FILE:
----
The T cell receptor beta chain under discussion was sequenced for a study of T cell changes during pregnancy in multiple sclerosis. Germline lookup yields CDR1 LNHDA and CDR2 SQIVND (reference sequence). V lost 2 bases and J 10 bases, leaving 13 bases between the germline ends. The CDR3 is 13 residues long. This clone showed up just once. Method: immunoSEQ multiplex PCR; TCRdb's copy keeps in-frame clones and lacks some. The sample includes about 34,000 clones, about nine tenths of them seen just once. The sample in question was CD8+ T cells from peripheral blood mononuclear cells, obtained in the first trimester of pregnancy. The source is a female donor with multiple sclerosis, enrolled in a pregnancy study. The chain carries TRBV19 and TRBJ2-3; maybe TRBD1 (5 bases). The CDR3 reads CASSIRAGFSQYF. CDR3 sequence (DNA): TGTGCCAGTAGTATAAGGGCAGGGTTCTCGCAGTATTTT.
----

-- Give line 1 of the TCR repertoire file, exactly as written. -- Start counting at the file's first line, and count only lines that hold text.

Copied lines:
The T cell receptor beta chain under discussion was sequenced for a study of T cell changes during pregnancy in multiple sclerosis. Germline lookup yields CDR1 LNHDA and CDR2 SQIVND (reference sequence). V lost 2 bases and J 10 bases, leaving 13 bases between the germline ends. The CDR3 is 13 residues long. This clone showed up just once. Method: immunoSEQ multiplex PCR; TCRdb's copy keeps in-frame clones and lacks some. The sample includes about 34,000 clones, about nine tenths of them seen just once. The sample in question was CD8+ T cells from peripheral blood mononuclear cells, obtained in the first trimester of pregnancy. The source is a female donor with multiple sclerosis, enrolled in a pregnancy study. The chain carries TRBV19 and TRBJ2-3; maybe TRBD1 (5 bases). The CDR3 reads CASSIRAGFSQYF. CDR3 sequence (DNA): TGTGCCAGTAGTATAAGGGCAGGGTTCTCGCAGTATTTT.